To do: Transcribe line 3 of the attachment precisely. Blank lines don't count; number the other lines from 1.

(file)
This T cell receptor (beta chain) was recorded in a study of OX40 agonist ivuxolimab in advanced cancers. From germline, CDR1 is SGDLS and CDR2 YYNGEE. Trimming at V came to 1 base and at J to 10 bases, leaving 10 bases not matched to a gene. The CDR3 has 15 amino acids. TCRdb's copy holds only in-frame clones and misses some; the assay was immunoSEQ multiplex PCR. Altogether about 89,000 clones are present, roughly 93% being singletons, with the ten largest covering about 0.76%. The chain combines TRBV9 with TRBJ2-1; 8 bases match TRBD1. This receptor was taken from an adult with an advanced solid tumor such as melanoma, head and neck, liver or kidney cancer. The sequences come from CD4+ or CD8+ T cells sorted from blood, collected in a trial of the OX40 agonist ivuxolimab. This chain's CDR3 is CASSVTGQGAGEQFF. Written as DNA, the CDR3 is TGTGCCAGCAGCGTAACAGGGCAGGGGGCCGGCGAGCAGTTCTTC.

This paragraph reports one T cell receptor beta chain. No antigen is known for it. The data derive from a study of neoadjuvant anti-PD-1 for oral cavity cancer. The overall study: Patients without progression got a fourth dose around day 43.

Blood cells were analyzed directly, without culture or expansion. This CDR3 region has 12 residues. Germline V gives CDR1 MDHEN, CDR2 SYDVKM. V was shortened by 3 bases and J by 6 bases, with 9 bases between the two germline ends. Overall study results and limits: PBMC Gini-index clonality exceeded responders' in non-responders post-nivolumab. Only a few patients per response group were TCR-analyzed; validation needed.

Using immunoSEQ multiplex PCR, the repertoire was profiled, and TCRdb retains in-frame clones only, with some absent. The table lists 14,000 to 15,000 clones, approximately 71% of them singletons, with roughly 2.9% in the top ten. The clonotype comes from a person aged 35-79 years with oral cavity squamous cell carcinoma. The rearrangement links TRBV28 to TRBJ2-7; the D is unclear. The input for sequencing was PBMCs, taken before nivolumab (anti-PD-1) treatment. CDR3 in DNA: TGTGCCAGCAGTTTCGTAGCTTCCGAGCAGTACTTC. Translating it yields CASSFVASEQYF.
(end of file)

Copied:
Blood cells were analyzed directly, without culture or expansion. This CDR3 region has 12 residues. Germline V gives CDR1 MDHEN, CDR2 SYDVKM. V was shortened by 3 bases and J by 6 bases, with 9 bases between the two germline ends. Overall study results and limits: PBMC Gini-index clonality exceeded responders' in non-responders post-nivolumab. Only a few patients per response group were TCR-analyzed; validation needed.